Shang-Chi eventually began a toxic romance with Tarantula that would prove as short-lived as the team's existence. When Humbug betrayed the team during the "World War Hulk" event in 2007, he captured and tortured Tarantula, leading Shang-Chi to kill him in a cold rage in "Heroes for Hire" #15. Filled with remorse, Shang-Chi left the team, and the new Heroes for Hire disbanded in the same issue. 

The Avengers

Shang-Chi would eventually find his next team in the Avengers, Earth's Mightiest Heroes — though it took a couple tries to get there. 

His first encounter with the team happened in 2010 and 2011's "Secret Avengers" #6-10. When Steve Rogers' covert-ops branch of the Avengers discovers that a group of villains known as the Shadow Council are attempting to resurrect Shang-Chi's villainous father, the former Captain America asks the Master of Kung Fu for help in defeating them.

Rogers' team of Secret Avengers includes Sharon Carter, the Beast, Ant-Man, the Black Widow, Valkyrie, Moon Knight, and War Machine, and together, they help Shang-Chi discover that his father's real identity is Zheng Zu, a powerful and immortal sorcerer. The Avengers ultimately defeat the Shadow Council and ensure that Zheng Zu is not resurrected this time. 

Shang-Chi would officially join the main Avengers team in 2013's "Avengers" #1 by Jonathon Hickman. Feeling the need to reform the Avengers bigger and better than ever, Captain America and Iron Man recruit a large team of heroes that includes Shang-Chi among its many members. Outfitted by Tony Stark with high-tech versions of traditional Chinese weaponry, the martial arts master would help the Avengers defeat such threats as the Garden in "Avengers" #1-3 and both the Builders and Thanos during the 2013 event "Infinity." 

The Protectors and the Agents of Atlas

When a group of aliens attempt to kidnap the people of earth to create feeding colonies in "Totally Awesome Hulk" #16, FBI Agent Jimmy Woo, SHIELD Agent Jake Oh, Ms. Marvel, Amadeus Cho, Silk, and Shang-Chi join forces to protect them. After they defeat the aliens, the six heroes decide to stay together as a team and officially adopt the name "The Protectors."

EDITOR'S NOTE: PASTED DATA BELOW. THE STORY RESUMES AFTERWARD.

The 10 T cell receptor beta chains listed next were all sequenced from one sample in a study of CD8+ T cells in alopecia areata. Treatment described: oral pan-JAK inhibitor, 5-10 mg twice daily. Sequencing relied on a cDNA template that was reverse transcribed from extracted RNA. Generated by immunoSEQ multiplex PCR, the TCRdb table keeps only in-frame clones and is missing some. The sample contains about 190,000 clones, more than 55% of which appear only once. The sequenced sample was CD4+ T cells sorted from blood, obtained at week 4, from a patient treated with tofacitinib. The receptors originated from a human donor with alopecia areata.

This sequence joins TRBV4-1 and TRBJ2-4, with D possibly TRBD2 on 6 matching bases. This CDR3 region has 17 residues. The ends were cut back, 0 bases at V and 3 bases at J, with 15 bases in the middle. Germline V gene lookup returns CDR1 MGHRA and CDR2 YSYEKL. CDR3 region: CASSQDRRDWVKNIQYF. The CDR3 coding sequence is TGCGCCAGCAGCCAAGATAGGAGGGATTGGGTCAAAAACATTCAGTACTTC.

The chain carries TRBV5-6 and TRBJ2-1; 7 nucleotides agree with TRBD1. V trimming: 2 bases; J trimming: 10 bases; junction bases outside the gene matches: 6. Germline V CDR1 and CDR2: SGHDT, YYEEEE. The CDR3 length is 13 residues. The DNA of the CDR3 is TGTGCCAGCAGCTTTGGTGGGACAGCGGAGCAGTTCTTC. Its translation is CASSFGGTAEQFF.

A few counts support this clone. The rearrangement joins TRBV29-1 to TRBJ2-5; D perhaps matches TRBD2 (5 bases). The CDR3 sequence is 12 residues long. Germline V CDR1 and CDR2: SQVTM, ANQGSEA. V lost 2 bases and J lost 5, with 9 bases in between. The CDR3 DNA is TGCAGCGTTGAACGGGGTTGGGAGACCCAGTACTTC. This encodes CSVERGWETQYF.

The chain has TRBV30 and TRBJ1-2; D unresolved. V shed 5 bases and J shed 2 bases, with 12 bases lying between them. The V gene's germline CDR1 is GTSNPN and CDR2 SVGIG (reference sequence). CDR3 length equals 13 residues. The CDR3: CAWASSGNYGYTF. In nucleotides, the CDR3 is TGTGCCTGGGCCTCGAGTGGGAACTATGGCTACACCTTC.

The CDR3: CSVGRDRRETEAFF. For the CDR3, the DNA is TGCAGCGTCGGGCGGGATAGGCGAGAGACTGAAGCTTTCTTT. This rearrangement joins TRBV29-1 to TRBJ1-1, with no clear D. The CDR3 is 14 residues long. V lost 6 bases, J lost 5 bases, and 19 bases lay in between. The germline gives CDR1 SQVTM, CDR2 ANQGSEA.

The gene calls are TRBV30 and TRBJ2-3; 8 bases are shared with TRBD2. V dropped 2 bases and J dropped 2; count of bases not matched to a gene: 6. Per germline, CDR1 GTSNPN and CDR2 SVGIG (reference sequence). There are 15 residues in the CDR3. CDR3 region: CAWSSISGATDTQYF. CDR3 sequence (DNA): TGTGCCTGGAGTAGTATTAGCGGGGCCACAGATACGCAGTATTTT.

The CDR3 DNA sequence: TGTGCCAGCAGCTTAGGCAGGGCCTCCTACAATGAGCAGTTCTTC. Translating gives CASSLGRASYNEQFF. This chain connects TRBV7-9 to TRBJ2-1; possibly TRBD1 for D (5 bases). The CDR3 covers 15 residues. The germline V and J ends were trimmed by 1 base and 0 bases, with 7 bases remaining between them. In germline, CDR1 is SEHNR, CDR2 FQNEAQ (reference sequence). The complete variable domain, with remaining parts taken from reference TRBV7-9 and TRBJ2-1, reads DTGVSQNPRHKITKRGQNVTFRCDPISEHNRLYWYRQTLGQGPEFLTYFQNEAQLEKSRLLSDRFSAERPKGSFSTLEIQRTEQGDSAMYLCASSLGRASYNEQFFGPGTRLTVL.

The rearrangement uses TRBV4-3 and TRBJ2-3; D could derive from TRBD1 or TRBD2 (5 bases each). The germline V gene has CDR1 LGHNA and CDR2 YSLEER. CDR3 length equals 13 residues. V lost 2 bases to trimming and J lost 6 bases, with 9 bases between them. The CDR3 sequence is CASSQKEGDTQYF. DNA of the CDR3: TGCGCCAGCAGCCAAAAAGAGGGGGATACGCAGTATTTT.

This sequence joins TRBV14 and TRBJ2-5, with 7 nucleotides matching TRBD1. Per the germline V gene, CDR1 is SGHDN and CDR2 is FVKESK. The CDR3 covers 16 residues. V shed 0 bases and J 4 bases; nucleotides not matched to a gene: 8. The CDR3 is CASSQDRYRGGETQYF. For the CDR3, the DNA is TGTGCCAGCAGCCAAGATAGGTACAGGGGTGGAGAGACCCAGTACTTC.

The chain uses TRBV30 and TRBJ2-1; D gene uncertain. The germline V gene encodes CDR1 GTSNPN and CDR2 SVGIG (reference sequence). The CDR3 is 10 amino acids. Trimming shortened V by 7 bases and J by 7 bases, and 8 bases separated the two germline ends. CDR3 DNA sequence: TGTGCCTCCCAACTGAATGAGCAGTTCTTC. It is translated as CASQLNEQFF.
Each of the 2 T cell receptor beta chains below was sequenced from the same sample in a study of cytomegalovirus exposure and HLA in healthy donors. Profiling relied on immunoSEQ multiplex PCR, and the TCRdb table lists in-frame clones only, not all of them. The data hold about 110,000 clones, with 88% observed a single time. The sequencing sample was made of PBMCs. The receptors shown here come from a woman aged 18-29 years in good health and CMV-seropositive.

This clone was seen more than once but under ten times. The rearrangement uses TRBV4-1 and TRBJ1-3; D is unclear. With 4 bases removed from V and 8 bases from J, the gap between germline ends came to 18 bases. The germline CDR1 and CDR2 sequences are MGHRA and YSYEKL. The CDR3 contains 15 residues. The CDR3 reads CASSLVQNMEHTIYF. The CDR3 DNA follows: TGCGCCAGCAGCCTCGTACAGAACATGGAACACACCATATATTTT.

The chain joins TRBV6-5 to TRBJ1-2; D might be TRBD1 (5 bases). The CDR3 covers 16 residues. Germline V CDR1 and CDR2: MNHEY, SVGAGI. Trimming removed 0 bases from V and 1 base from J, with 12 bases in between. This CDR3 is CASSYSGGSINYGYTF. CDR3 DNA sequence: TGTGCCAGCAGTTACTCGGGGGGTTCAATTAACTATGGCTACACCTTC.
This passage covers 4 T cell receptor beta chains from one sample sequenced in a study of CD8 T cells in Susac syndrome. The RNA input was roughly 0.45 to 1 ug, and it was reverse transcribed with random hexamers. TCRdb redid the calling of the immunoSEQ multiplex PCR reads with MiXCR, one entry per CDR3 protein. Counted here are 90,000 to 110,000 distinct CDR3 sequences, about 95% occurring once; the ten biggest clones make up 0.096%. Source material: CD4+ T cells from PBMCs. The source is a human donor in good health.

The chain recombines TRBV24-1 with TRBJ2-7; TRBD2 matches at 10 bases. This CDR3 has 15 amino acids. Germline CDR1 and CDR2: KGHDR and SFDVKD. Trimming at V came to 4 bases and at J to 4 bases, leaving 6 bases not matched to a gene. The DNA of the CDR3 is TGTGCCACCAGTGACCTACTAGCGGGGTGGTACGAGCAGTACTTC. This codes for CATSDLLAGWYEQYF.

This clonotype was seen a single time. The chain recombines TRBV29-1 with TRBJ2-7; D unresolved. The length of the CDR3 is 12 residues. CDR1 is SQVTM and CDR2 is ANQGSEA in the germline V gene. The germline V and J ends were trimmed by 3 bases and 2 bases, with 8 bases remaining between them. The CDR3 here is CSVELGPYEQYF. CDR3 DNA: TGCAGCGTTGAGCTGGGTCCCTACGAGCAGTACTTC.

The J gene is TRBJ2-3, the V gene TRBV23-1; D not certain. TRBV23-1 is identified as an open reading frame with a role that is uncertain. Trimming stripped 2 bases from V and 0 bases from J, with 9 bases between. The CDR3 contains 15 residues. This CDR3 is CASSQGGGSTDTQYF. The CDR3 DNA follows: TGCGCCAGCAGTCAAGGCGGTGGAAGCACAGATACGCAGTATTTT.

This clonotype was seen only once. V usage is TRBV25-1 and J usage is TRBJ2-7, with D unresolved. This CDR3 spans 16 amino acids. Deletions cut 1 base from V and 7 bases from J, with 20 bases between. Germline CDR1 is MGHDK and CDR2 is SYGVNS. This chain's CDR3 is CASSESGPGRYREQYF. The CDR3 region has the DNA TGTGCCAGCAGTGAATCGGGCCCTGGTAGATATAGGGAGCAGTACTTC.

When the Dark Elf Malekith invades earth during the 2019 "War of the Realms" event, Jimmy Woo (recently played by Randall Park in "WandaVision") convinces several of his Protectors teammates to join the Agents of Atlas. Formed in "War of the Realms: The New Agents of Atlas" #1-4, the Agents are a team of heroes who work for the Atlas Foundation, a secret society based in Asia that Woo inherited and decided to use for the good of mankind. The team quickly received their own, self-titled miniseries that ended in 2020 with "Agents of Atlas" #5. 

The Five Weapons Society and its House Champions

In 2020, Shang-Chi finally achieved the first solo series he had received in decades. Simply titled "Shang-Chi," the series ran for five issues and introduced several new characters and concepts for the hero, including several new siblings who were all battling to control the Five Weapons Society, the deadly criminal organization of Shang-Chi's father, Zheng Zu. 

Though initially formed to protect China, the society had since been twisted by Zheng Zu's plans for world conquest, and included many of the secret organizations that Shang-Chi had fought over the years, including the Orders of the Si-Fan, the Golden Dawn, and the Hai Dai.

With their leader now dead, however, the society's five houses, each devoted to a different weapon, all elected champions to fight to decide who would lead the new organization. When all was said and done, Shang-Chi emerged victorious in "Shang-Chi" #5 and pledged to repurpose his father's criminal organization and return it to its noble roots by using it for the good of all mankind.